Are many Americans really unable to afford health care? No. Or, more precisely, the question is flawed — as I argued in this column  a few years ago. Here are some key paragraphs:
But health care, like most things in life, is not like pregnancy. It comes in an enormous range of degrees. At one extreme is the amount and quality of health care that Bill Gates might purchase — personal physicians and pharmacists, each devoted exclusively to Gates; monthly physicals conducted with the most advanced technology; immediate transportation in a private jet to the world’s finest hospitals for treatment by the world’s most acclaimed physicians; and recuperation at luxurious Swiss resorts attended round-the-clock by a staff of doctors, nurses and dieticians of unparalleled excellence.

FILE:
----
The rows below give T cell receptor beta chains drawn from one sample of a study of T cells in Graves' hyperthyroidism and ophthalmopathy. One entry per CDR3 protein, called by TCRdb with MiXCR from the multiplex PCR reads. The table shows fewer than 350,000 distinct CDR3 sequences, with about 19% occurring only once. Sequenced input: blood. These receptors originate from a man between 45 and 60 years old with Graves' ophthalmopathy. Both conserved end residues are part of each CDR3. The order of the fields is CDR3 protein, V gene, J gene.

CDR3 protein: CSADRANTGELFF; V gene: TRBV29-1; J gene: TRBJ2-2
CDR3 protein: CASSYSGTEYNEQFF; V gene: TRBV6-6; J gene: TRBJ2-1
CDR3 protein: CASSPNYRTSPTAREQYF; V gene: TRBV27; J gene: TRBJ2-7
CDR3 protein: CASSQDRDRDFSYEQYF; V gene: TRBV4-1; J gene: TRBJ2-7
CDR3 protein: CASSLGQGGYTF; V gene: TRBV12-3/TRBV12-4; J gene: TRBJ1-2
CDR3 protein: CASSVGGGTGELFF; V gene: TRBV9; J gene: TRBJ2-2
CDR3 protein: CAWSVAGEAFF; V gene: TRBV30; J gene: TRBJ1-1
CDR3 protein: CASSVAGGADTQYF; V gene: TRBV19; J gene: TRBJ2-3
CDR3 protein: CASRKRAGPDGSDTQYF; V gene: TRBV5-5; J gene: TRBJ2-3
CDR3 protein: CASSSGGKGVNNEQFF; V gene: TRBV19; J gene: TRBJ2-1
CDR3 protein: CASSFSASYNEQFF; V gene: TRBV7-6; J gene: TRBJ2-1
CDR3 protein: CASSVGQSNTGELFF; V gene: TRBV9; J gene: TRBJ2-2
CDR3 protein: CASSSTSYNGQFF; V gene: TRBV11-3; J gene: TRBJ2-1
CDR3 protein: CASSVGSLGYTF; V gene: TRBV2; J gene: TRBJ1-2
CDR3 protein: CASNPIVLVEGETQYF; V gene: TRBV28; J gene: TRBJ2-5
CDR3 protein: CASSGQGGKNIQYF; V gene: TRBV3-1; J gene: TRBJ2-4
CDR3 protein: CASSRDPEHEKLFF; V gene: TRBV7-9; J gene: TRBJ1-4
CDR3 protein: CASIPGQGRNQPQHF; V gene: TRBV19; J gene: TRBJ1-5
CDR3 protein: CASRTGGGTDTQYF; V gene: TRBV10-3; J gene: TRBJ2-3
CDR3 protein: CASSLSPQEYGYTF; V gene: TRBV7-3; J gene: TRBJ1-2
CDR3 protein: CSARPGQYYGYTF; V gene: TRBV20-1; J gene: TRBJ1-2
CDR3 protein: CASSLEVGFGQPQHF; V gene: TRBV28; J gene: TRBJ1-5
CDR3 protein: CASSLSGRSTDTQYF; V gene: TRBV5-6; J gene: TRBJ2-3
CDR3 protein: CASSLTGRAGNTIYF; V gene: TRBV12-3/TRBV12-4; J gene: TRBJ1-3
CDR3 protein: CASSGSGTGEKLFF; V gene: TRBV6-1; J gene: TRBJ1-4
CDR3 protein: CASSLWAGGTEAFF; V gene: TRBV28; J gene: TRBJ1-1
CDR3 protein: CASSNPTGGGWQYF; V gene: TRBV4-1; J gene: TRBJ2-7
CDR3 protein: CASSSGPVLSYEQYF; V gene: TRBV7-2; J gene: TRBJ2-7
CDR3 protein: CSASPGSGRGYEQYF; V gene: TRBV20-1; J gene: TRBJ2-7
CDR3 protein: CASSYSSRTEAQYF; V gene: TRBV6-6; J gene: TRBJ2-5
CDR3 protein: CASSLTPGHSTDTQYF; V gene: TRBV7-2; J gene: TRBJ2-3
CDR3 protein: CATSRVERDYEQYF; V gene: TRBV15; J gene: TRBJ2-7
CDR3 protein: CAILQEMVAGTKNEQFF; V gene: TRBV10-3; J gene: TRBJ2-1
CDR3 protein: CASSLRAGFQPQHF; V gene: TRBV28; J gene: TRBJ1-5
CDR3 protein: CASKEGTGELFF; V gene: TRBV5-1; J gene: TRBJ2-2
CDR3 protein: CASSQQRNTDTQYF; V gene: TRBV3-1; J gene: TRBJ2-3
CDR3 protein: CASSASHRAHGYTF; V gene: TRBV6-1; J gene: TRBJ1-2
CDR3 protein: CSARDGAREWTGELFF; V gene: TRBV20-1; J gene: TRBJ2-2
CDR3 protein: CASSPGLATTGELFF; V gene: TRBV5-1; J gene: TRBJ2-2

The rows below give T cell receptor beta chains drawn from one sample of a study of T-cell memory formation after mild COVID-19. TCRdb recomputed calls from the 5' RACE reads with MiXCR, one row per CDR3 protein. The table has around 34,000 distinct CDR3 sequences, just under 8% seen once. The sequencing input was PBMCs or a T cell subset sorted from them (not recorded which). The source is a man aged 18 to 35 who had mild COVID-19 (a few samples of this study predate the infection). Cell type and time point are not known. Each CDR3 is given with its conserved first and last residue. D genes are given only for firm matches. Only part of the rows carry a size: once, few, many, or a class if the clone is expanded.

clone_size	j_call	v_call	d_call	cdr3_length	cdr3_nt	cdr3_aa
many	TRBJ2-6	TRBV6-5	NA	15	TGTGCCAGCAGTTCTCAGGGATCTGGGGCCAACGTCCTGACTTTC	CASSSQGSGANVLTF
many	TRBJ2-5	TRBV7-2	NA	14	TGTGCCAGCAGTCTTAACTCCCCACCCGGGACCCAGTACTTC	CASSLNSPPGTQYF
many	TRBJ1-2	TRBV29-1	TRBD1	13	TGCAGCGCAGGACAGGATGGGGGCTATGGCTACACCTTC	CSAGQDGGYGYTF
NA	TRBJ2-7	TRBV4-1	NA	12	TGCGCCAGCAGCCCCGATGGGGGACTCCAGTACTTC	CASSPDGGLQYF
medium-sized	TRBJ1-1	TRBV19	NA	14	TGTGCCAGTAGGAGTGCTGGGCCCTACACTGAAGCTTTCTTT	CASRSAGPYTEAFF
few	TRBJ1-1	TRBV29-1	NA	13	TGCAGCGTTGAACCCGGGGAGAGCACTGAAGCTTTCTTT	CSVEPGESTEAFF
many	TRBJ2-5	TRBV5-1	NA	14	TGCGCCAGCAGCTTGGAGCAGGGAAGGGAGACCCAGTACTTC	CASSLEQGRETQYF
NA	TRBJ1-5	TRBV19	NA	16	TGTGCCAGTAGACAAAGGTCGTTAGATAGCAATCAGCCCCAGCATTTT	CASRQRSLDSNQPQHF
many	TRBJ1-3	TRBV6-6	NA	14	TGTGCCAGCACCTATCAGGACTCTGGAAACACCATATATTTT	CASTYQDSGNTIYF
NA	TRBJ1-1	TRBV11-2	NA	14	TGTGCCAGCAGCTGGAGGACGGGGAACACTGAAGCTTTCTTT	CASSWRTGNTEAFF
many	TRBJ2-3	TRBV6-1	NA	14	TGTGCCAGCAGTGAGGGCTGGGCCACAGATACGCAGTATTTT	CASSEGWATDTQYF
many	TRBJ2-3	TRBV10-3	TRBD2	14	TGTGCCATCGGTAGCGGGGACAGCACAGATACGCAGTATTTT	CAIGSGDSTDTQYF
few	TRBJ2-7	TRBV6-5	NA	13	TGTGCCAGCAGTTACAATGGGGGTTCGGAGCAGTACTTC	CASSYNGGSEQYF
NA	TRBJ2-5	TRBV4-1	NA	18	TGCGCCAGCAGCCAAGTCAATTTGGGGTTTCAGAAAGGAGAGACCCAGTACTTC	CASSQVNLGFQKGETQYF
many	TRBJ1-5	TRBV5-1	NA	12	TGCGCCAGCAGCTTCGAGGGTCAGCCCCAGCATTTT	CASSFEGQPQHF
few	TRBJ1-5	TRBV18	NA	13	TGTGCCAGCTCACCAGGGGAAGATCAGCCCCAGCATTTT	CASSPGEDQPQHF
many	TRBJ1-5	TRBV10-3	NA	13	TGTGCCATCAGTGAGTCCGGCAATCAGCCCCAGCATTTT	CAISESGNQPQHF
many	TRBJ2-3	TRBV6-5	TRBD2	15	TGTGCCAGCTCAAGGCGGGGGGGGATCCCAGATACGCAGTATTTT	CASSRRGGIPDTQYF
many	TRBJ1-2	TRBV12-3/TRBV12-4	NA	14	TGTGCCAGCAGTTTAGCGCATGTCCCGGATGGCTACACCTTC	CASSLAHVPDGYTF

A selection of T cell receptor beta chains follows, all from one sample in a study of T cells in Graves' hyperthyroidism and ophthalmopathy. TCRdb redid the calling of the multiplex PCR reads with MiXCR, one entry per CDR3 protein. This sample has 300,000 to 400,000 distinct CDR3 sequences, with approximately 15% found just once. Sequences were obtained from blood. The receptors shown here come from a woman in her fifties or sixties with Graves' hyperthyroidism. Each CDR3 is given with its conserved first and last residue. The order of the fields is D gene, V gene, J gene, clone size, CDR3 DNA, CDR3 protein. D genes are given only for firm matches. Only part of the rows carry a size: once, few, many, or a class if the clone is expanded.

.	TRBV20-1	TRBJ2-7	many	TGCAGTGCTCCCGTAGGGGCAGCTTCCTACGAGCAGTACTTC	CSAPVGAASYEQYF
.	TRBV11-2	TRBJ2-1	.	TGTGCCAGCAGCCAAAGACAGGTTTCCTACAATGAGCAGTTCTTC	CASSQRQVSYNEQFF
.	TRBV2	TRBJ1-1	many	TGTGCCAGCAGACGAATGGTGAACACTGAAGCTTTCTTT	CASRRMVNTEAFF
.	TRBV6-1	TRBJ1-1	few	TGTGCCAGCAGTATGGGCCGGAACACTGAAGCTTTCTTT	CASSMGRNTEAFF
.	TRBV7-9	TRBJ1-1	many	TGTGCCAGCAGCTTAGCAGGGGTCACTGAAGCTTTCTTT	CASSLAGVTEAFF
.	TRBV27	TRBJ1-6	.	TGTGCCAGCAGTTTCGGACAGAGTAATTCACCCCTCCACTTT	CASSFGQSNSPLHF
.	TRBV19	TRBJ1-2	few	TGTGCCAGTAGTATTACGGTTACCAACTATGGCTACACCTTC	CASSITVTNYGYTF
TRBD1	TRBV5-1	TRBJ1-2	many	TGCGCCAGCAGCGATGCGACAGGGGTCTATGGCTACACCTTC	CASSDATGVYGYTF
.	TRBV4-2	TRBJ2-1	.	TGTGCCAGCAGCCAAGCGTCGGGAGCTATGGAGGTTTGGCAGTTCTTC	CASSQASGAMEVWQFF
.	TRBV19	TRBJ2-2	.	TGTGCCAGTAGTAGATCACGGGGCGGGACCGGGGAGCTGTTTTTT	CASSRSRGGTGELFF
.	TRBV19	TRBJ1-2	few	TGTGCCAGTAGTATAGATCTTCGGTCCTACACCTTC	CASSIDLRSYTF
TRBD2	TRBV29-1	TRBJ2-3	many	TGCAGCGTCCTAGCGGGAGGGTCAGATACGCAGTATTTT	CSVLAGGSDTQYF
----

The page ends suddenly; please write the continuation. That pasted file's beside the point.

Now imagine the opposite extreme — the case of someone who can afford no health care at all. This horribly unfortunate person would not only be unable to visit a physician to check out that runny nose or that blurry vision, he could not afford even to buy over-the-counter antihistamines, aspirin, cough drops, rubbing alcohol, hydrogen peroxide, reading glasses, Band Aids, athlete’s-foot spray, vitamins, toothpaste, condoms, or any of the many other health care and personal hygiene products for sale in every supermarket.
Almost all Americans, of course, consume an amount and quality of health care somewhere between the amount consumed by billionaires and the amount consumed by homeless paupers.